Big Bang Cosmology

Currently, the most widely accepted scientific view of the history of the Universe is based on various models of the Big Bang theory. This is because the Universe seems to be expanding, meaning simply that the space between the galaxies and quasars is increasing with time. A retro-projection back in time points to a Universal Singularity, a single point where spacetime did not exist and from which the

The idea that the Universe has not been around forever and actually had a beginning is fairly new, having emerged as a rather disturbing revelation in the first half of this century. The term "Big Bang" was coined by the cosmologist Fred Hoyle who used it to refer to a theory that to him seemed absurd. Years before, when Einstein applied his relativistic equations to cosmological models, the possibility of universal expansion appeared as a natural consequence, but he assumed it to be a nonsensical solution, so introduced a cosmological constant into his equations to stabilize the model. He considered this to be his greatest blunder once the physical evidence for the expansion began to emerge.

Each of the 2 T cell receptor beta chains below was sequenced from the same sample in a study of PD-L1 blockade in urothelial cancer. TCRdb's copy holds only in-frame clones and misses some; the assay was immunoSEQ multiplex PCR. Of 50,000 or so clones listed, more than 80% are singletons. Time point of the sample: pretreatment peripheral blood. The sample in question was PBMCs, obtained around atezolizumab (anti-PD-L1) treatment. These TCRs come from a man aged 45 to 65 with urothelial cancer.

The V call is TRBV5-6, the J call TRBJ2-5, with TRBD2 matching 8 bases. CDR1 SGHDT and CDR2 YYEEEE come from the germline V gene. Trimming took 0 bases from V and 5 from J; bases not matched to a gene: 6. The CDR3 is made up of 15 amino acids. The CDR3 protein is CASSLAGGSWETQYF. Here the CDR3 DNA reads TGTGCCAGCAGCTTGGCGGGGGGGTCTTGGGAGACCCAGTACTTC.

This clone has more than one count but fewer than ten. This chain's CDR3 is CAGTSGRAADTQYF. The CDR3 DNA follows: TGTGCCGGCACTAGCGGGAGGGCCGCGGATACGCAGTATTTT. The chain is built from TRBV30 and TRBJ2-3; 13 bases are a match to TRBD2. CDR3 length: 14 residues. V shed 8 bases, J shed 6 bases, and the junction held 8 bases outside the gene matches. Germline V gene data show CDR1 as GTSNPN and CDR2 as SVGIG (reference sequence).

This evidence first began to appear to astronomer Edwin Hubble during the late 1920's. For years, he studied the motion of galaxies and used the Doppler effect to judge their motion. He soon discovered that the light from essentially every galaxy was red-shifted -- they all appeared to be moving away from us. This was amazing enough, but over time a definite pattern emerged. The most distant galaxies had the greatest red-shift -- the farther away a galaxy was, the faster it appeared to be receding. Hubble's Law was formulated, in which the velocity of recession is directly proportional to the distance from the observer. The most obvious explanation was that we live in an expanding universe which had a singular point of creation in the distant past. This idea was not easy to accept at the time, and when Hubble's initial estimates placed an improbably young age on the Universe, it was easily dismissed. Gradually, the data was refined, Hubble's Constant was adjusted, and by the 1950's the Big Bang had become a much more plausible theory.